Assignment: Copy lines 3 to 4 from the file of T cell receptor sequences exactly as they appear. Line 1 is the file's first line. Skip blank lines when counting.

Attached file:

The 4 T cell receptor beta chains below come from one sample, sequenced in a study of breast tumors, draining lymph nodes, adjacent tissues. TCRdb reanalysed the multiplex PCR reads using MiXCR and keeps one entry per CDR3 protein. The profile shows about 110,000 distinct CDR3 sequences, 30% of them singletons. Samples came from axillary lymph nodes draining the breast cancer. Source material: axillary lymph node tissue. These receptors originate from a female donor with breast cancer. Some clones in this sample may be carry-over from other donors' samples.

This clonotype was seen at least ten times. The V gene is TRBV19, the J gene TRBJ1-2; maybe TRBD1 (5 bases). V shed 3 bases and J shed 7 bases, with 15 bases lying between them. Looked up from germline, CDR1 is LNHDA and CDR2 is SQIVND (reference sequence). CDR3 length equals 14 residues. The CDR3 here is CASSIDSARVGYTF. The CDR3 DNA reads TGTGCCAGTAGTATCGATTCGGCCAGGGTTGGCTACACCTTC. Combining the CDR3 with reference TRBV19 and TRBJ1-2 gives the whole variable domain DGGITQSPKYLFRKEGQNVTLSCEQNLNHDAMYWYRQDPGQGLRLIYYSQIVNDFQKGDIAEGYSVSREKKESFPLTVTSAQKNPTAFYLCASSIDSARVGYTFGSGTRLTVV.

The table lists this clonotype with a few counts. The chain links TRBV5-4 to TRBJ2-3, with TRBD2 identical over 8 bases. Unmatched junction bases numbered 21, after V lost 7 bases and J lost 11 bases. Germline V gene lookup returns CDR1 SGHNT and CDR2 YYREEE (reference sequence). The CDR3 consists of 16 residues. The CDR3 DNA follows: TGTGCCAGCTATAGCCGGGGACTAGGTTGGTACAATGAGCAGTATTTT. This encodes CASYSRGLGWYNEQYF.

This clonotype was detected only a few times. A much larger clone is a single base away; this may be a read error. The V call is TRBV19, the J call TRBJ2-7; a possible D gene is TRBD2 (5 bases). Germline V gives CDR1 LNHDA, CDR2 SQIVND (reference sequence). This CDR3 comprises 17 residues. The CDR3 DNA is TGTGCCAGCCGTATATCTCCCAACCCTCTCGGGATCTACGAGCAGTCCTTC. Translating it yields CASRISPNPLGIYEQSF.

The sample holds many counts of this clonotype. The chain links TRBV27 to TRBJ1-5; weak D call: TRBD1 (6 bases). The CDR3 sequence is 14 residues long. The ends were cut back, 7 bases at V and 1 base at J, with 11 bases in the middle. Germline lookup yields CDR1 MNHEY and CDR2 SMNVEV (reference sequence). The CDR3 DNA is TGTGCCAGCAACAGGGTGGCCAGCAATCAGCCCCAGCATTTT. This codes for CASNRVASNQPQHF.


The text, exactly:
The table lists this clonotype with a few counts. The chain links TRBV5-4 to TRBJ2-3, with TRBD2 identical over 8 bases. Unmatched junction bases numbered 21, after V lost 7 bases and J lost 11 bases. Germline V gene lookup returns CDR1 SGHNT and CDR2 YYREEE (reference sequence). The CDR3 consists of 16 residues. The CDR3 DNA follows: TGTGCCAGCTATAGCCGGGGACTAGGTTGGTACAATGAGCAGTATTTT. This encodes CASYSRGLGWYNEQYF.

This clonotype was detected only a few times. A much larger clone is a single base away; this may be a read error. The V call is TRBV19, the J call TRBJ2-7; a possible D gene is TRBD2 (5 bases). Germline V gives CDR1 LNHDA, CDR2 SQIVND (reference sequence). This CDR3 comprises 17 residues. The CDR3 DNA is TGTGCCAGCCGTATATCTCCCAACCCTCTCGGGATCTACGAGCAGTCCTTC. Translating it yields CASRISPNPLGIYEQSF.